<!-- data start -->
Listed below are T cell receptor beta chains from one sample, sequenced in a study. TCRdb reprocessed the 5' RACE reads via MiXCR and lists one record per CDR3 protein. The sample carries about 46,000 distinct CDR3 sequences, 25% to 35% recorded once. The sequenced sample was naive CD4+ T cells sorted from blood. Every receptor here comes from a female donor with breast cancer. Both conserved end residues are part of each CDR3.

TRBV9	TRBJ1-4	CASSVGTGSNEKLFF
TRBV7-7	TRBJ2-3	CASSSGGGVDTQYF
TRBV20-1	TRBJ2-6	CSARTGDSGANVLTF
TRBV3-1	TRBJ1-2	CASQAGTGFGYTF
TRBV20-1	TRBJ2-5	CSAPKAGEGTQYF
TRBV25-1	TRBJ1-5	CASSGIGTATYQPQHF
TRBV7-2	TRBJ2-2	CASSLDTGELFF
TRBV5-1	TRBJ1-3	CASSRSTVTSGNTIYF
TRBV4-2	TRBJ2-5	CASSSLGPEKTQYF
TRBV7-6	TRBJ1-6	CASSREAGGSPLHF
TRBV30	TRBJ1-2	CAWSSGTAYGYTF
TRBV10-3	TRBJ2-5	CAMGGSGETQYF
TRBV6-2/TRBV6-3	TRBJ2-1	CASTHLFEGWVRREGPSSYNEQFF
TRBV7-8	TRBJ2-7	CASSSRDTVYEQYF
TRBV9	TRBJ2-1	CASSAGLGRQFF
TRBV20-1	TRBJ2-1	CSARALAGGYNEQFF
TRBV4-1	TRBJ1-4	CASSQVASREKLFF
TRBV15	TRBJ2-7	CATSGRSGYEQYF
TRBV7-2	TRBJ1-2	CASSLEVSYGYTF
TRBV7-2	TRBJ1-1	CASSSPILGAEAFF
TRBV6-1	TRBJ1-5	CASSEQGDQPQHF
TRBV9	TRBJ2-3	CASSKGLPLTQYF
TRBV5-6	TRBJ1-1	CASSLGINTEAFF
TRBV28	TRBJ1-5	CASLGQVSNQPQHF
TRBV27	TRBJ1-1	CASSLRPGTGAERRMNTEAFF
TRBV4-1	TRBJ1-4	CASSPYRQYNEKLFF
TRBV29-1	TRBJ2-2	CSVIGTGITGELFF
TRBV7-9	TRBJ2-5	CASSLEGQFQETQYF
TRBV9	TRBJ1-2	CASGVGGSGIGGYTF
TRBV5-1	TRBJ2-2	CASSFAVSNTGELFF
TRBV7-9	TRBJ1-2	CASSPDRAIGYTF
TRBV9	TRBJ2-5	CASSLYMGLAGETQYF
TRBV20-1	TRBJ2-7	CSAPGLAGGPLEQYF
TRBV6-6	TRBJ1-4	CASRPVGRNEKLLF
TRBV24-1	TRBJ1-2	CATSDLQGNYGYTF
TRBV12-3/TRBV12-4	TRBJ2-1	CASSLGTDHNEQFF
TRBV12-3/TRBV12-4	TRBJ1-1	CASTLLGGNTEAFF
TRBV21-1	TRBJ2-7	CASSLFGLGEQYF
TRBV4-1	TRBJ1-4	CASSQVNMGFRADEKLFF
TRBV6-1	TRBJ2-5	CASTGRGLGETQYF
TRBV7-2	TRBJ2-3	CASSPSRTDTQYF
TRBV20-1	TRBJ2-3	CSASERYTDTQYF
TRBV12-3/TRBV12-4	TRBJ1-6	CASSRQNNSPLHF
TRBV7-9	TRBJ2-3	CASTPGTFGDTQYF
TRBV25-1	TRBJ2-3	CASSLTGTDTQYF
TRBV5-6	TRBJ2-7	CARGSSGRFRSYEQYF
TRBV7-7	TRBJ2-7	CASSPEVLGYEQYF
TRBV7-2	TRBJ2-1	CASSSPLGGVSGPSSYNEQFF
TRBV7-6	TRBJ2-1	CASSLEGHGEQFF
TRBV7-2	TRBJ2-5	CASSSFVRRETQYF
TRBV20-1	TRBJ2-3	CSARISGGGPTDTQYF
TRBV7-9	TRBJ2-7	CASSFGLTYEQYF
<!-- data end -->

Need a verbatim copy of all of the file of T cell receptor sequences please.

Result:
Listed below are T cell receptor beta chains from one sample, sequenced in a study. TCRdb reprocessed the 5' RACE reads via MiXCR and lists one record per CDR3 protein. The sample carries about 46,000 distinct CDR3 sequences, 25% to 35% recorded once. The sequenced sample was naive CD4+ T cells sorted from blood. Every receptor here comes from a female donor with breast cancer. Both conserved end residues are part of each CDR3.

TRBV9	TRBJ1-4	CASSVGTGSNEKLFF
TRBV7-7	TRBJ2-3	CASSSGGGVDTQYF
TRBV20-1	TRBJ2-6	CSARTGDSGANVLTF
TRBV3-1	TRBJ1-2	CASQAGTGFGYTF
TRBV20-1	TRBJ2-5	CSAPKAGEGTQYF
TRBV25-1	TRBJ1-5	CASSGIGTATYQPQHF
TRBV7-2	TRBJ2-2	CASSLDTGELFF
TRBV5-1	TRBJ1-3	CASSRSTVTSGNTIYF
TRBV4-2	TRBJ2-5	CASSSLGPEKTQYF
TRBV7-6	TRBJ1-6	CASSREAGGSPLHF
TRBV30	TRBJ1-2	CAWSSGTAYGYTF
TRBV10-3	TRBJ2-5	CAMGGSGETQYF
TRBV6-2/TRBV6-3	TRBJ2-1	CASTHLFEGWVRREGPSSYNEQFF
TRBV7-8	TRBJ2-7	CASSSRDTVYEQYF
TRBV9	TRBJ2-1	CASSAGLGRQFF
TRBV20-1	TRBJ2-1	CSARALAGGYNEQFF
TRBV4-1	TRBJ1-4	CASSQVASREKLFF
TRBV15	TRBJ2-7	CATSGRSGYEQYF
TRBV7-2	TRBJ1-2	CASSLEVSYGYTF
TRBV7-2	TRBJ1-1	CASSSPILGAEAFF
TRBV6-1	TRBJ1-5	CASSEQGDQPQHF
TRBV9	TRBJ2-3	CASSKGLPLTQYF
TRBV5-6	TRBJ1-1	CASSLGINTEAFF
TRBV28	TRBJ1-5	CASLGQVSNQPQHF
TRBV27	TRBJ1-1	CASSLRPGTGAERRMNTEAFF
TRBV4-1	TRBJ1-4	CASSPYRQYNEKLFF
TRBV29-1	TRBJ2-2	CSVIGTGITGELFF
TRBV7-9	TRBJ2-5	CASSLEGQFQETQYF
TRBV9	TRBJ1-2	CASGVGGSGIGGYTF
TRBV5-1	TRBJ2-2	CASSFAVSNTGELFF
TRBV7-9	TRBJ1-2	CASSPDRAIGYTF
TRBV9	TRBJ2-5	CASSLYMGLAGETQYF
TRBV20-1	TRBJ2-7	CSAPGLAGGPLEQYF
TRBV6-6	TRBJ1-4	CASRPVGRNEKLLF
TRBV24-1	TRBJ1-2	CATSDLQGNYGYTF
TRBV12-3/TRBV12-4	TRBJ2-1	CASSLGTDHNEQFF
TRBV12-3/TRBV12-4	TRBJ1-1	CASTLLGGNTEAFF
TRBV21-1	TRBJ2-7	CASSLFGLGEQYF
TRBV4-1	TRBJ1-4	CASSQVNMGFRADEKLFF
TRBV6-1	TRBJ2-5	CASTGRGLGETQYF
TRBV7-2	TRBJ2-3	CASSPSRTDTQYF
TRBV20-1	TRBJ2-3	CSASERYTDTQYF
TRBV12-3/TRBV12-4	TRBJ1-6	CASSRQNNSPLHF
TRBV7-9	TRBJ2-3	CASTPGTFGDTQYF
TRBV25-1	TRBJ2-3	CASSLTGTDTQYF
TRBV5-6	TRBJ2-7	CARGSSGRFRSYEQYF
TRBV7-7	TRBJ2-7	CASSPEVLGYEQYF
TRBV7-2	TRBJ2-1	CASSSPLGGVSGPSSYNEQFF
TRBV7-6	TRBJ2-1	CASSLEGHGEQFF
TRBV7-2	TRBJ2-5	CASSSFVRRETQYF
TRBV20-1	TRBJ2-3	CSARISGGGPTDTQYF
TRBV7-9	TRBJ2-7	CASSFGLTYEQYF